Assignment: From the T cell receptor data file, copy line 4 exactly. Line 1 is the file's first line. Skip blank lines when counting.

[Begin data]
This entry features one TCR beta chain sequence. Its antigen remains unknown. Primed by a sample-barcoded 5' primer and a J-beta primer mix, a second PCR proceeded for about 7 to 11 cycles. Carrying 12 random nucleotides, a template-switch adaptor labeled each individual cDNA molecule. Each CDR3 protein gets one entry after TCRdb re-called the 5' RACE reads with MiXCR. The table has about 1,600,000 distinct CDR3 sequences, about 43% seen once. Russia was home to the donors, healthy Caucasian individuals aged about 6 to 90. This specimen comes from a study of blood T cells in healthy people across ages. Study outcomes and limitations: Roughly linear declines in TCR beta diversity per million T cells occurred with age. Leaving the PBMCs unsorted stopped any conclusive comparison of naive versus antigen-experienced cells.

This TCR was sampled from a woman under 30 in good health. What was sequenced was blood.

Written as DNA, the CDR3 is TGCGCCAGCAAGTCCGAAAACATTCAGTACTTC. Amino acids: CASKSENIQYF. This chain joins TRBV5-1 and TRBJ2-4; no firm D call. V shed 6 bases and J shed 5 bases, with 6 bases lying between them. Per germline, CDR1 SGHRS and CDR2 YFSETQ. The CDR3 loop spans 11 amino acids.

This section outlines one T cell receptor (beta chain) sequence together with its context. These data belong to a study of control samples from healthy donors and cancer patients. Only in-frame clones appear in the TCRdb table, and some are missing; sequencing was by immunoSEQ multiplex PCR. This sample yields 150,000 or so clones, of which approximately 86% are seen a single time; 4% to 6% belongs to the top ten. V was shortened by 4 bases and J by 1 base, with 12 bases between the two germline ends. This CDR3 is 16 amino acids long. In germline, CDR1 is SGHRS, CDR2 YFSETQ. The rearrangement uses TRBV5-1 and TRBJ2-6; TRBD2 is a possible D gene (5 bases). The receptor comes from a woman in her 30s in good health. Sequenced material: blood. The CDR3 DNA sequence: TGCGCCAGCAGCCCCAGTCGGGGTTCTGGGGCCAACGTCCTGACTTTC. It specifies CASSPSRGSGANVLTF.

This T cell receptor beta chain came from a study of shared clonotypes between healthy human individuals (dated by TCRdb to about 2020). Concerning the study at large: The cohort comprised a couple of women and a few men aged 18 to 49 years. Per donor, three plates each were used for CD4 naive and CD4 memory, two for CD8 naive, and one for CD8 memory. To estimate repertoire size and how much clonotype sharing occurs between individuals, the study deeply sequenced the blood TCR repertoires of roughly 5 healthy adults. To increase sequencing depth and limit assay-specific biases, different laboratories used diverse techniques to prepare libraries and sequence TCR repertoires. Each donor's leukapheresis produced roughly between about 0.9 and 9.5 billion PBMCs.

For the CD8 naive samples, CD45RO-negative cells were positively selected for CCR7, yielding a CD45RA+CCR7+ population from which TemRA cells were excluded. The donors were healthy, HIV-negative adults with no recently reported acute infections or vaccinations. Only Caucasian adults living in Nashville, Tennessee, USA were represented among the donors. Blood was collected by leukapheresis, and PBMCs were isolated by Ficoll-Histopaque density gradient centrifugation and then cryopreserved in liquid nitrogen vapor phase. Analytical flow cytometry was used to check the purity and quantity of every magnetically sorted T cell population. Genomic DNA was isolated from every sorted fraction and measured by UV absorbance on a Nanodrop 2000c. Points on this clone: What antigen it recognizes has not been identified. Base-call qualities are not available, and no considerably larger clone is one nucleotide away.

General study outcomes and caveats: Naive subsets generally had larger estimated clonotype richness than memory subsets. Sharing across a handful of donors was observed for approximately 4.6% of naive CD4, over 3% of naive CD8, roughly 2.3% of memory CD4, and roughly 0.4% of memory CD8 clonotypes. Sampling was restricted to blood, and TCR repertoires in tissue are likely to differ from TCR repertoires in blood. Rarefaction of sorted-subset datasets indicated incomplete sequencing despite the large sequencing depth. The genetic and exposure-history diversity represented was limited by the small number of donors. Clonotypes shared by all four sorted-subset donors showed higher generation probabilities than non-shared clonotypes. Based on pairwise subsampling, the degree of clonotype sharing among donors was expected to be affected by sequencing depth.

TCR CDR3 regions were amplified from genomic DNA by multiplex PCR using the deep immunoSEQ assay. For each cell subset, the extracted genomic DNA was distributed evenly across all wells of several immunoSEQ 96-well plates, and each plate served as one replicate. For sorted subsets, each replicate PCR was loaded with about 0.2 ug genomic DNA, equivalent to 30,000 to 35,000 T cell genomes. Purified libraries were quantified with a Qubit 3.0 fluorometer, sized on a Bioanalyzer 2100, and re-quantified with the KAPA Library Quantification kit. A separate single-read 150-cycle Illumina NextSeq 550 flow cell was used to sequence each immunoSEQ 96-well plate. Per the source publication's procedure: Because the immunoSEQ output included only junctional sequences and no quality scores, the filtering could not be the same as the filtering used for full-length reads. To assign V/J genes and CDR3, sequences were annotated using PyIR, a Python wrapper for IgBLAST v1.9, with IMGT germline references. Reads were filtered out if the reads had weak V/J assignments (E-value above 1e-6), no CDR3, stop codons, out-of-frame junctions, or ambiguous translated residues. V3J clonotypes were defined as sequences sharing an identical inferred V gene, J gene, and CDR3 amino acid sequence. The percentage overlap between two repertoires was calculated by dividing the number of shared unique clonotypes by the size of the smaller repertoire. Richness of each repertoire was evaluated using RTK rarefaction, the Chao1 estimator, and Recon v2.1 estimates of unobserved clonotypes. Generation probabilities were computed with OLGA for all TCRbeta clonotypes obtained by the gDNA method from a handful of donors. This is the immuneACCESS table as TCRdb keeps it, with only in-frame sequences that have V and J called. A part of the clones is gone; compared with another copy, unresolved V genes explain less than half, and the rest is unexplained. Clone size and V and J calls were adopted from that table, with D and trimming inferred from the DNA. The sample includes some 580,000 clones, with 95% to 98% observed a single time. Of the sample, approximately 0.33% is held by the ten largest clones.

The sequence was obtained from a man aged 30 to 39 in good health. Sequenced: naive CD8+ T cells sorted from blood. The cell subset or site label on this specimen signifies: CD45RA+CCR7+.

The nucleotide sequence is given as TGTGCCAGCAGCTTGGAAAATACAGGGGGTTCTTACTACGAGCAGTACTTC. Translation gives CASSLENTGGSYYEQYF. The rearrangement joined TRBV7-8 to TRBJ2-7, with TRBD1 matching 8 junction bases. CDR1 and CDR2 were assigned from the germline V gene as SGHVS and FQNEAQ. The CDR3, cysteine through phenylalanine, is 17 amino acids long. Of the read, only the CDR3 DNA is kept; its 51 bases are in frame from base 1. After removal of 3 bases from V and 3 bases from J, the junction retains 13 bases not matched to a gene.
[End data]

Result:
This section outlines one T cell receptor (beta chain) sequence together with its context. These data belong to a study of control samples from healthy donors and cancer patients. Only in-frame clones appear in the TCRdb table, and some are missing; sequencing was by immunoSEQ multiplex PCR. This sample yields 150,000 or so clones, of which approximately 86% are seen a single time; 4% to 6% belongs to the top ten. V was shortened by 4 bases and J by 1 base, with 12 bases between the two germline ends. This CDR3 is 16 amino acids long. In germline, CDR1 is SGHRS, CDR2 YFSETQ. The rearrangement uses TRBV5-1 and TRBJ2-6; TRBD2 is a possible D gene (5 bases). The receptor comes from a woman in her 30s in good health. Sequenced material: blood. The CDR3 DNA sequence: TGCGCCAGCAGCCCCAGTCGGGGTTCTGGGGCCAACGTCCTGACTTTC. It specifies CASSPSRGSGANVLTF.